Scrum – Nowhere to Hide
- The requirements must be detailed before the sprint planning, the team can reject a product backlog item that is not complete.
- The developers have to give an official time estimate on each work item.
- The sprint burndown chart that shows the progress of the current sprint should be on the wall, next to the developers’ work space.
- The daily standup should be open to any stake holder that wants to join and listen.
- The result of the sprint is shown in public, by the developers themselves.
The high degree of transparency effectively means that nobody in a Scrum project can hide. Successes are shown, but also failures. I think that it is good with the transparency. It ensures that problems are found and handled early.
Product Owner on Display
The product owner is in charge of the product backlog. The product backlog is the foundation of the sprint planning meeting. If the product owner hasn’t done the preparations right, it is glaringly obvious at the sprint planning meeting when the developers start asking questions about the tasks at hand. In the consultancy business where I work, one or more representatives for the customer take the role of product owner.
The customer representatives often try to push the team to keep a tight dead line for the release. Unfortunately the dead line date is sometimes just about the only thing that is clear to the customer. The objectives of the projects, user stories and detailed requirements can be quite vague. Guess if it is possible to develop anything at all if the customer can’t tell what should be done?
This is where the transparency of scrum can help identify the problem. Without scrum, low quality requirements results in a mess in the development phase. With scrum, the product owner has to clearly show what should be done before the sprint, otherwise that particular task is postponed to the next sprint. There is no “almost finished detailing requirements” accepted. Either the product backlog item is properly described at the sprint planning meeting or it isn’t. If it isn’t it can’t be included in the sprint.
This is one of the reasons that I, as a developer, love scrum. It gives the developers the possibility to reject unclear requirements. Without that possibility the unclear requirements are used for development anyway and when the useless result is presented the developers are blamed.
Developers’ Time Estimation on Display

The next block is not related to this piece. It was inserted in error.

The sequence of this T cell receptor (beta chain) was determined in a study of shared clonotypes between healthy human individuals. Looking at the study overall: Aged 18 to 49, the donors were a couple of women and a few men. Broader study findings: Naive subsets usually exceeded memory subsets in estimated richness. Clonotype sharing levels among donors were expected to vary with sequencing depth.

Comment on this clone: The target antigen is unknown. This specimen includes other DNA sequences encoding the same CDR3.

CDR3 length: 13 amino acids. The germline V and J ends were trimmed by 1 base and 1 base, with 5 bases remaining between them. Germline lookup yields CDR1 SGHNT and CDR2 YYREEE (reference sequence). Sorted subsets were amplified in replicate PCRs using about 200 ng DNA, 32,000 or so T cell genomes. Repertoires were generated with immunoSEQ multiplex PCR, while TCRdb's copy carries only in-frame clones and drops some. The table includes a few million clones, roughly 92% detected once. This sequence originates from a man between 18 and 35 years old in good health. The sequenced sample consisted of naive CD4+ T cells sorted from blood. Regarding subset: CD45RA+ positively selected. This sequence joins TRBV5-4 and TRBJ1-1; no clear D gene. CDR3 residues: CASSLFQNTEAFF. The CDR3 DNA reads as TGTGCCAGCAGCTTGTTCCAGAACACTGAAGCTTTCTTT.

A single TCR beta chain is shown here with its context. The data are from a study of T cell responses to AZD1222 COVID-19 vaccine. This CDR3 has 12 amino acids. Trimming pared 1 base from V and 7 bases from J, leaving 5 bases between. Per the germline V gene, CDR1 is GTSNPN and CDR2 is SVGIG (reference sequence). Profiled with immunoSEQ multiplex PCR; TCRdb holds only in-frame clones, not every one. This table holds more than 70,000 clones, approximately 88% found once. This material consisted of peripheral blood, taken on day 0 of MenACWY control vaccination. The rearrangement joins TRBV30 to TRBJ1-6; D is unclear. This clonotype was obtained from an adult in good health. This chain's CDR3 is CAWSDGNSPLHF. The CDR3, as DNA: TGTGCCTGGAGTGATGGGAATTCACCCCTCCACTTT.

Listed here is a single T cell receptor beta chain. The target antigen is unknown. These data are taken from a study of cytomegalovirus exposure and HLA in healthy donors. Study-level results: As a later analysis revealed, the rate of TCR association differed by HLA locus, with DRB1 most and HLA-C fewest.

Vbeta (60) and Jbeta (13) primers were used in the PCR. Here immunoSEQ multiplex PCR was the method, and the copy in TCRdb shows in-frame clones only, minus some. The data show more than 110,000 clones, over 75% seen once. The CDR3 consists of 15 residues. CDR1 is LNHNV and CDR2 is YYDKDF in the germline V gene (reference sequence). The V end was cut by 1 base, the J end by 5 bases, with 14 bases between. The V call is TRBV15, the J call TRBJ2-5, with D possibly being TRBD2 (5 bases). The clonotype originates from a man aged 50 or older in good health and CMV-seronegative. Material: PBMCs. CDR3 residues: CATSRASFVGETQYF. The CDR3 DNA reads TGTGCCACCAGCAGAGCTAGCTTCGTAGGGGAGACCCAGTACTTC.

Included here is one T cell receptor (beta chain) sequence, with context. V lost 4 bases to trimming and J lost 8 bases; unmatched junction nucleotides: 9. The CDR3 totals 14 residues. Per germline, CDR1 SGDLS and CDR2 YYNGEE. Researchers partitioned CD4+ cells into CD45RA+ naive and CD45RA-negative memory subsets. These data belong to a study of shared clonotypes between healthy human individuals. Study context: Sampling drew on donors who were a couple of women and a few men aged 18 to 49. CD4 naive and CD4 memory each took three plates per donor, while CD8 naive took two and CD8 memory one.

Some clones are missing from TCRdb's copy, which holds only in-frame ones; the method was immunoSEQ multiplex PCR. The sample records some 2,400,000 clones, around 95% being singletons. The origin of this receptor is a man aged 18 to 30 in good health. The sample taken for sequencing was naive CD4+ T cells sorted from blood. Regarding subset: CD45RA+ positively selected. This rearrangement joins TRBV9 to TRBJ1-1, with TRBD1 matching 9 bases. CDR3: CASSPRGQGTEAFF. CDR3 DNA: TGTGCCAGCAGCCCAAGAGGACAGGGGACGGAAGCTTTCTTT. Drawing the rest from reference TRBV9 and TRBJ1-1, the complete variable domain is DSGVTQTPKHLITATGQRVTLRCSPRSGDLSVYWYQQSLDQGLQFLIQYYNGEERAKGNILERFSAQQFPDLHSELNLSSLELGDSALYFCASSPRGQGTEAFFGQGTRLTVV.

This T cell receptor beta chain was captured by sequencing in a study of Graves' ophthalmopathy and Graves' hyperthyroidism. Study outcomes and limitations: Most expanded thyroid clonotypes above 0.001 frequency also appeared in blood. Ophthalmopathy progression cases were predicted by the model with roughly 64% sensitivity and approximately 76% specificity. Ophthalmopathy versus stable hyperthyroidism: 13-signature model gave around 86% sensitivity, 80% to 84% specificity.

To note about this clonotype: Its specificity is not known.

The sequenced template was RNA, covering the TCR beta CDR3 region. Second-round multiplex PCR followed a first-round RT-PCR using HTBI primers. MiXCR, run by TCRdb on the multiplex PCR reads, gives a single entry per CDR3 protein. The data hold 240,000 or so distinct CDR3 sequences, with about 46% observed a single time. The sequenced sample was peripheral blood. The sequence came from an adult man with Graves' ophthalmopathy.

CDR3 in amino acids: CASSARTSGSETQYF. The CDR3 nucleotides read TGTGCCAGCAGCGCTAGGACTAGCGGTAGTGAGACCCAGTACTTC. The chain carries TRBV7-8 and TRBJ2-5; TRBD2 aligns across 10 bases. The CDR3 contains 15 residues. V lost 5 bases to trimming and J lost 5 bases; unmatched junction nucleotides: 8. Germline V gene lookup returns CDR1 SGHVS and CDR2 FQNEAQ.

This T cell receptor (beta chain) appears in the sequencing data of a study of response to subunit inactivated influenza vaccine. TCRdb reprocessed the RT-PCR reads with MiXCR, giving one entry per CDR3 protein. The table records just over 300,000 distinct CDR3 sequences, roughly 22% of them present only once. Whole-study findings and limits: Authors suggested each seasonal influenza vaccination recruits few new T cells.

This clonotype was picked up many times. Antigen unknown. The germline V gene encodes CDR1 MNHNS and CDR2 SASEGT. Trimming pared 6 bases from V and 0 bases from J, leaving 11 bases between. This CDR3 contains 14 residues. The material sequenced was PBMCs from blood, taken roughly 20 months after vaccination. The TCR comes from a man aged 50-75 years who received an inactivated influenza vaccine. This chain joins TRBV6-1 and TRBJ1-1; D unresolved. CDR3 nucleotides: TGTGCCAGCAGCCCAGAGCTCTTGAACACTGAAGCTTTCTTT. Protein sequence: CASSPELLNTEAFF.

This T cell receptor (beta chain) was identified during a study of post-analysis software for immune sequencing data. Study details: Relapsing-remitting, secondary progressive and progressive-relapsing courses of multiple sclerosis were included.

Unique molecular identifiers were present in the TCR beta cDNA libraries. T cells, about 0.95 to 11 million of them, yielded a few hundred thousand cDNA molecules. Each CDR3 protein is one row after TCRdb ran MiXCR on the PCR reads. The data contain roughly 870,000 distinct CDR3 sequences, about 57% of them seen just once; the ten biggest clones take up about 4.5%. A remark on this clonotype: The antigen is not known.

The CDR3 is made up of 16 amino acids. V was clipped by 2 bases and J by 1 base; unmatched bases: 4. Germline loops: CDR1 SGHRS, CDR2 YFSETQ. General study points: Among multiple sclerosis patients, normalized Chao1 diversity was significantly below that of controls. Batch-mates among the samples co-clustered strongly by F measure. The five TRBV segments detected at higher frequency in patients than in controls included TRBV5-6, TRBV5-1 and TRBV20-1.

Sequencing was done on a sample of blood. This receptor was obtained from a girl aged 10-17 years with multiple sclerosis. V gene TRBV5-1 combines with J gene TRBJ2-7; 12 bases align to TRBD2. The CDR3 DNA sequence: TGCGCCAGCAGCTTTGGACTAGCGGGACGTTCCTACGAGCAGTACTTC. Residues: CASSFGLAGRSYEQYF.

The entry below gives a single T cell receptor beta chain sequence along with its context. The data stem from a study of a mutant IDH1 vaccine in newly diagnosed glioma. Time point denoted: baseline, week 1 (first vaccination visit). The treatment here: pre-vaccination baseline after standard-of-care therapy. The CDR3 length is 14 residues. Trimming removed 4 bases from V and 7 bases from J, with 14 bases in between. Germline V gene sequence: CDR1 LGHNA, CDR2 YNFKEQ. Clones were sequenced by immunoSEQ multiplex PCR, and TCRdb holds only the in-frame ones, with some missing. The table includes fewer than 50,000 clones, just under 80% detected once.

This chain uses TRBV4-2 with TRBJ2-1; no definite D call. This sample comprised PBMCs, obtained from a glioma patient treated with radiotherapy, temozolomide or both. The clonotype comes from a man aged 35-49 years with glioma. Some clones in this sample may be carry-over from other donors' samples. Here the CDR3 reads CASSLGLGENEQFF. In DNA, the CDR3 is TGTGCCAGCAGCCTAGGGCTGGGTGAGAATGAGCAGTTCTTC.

The worst question for most software developers is to be required to Estimating Times. When being new to Scrum that is probably the most scary part; to have to officially estimate time.
There is one highly mitigating factor though for time estimation in scrum projects. The developers that will do the work are the ones estimating the time. There is no manager with an unrealistic schedule pushing an estimate onto the team. The team has the freedom to make an estimation they believe in. With freedom follows responsibility. The team is held responsible for their estimates.
Developers’ Progress on Display
During the sprint, the progress is tracked by a sprint burndown chart. There are also daily standup meetings where each developer describes what was done yesterday, what is today’s agenda and if there are any impediments. The visible burndown makes it impossible to hide lost momentum. It is immediately visible to anyone watching.
That’s great, because one of the worst and also most common pitfalls for projects is when people start sliding on the truth in progress reports to make it look like the plan is followed. When the lies are revealed it is often to late to get back to the plan. With scrum, any delay is immediately visible and actions can be taken.
Developers’ Results on Display
At the end of the sprint, the developers get to show what they have accomplished. In person. In front of the customer. In my experience this is one of the most important parts of scrum. It establishes a relation and understanding between the developers and the customer. As humans, we tend to only make an extra effort if it is for someone we know. With a direct relation to the customer, the developers make that extra effort. Believe me, that extra effort can make the whole difference between a failed and greatly successful project.
Nowhere to Hide
Scrum is not for those who want to keep what they do to themselves. To the contrary, many of the habits of scrum aim to increase transparency. Thanks to the transparency everyone involved knows what’s happening. When everyone knows, everyone can help out if there is a problem in any part of the project.
(Note: Opinions expressed in this article and its replies are the opinions of their respective authors and not those of DZone, Inc.)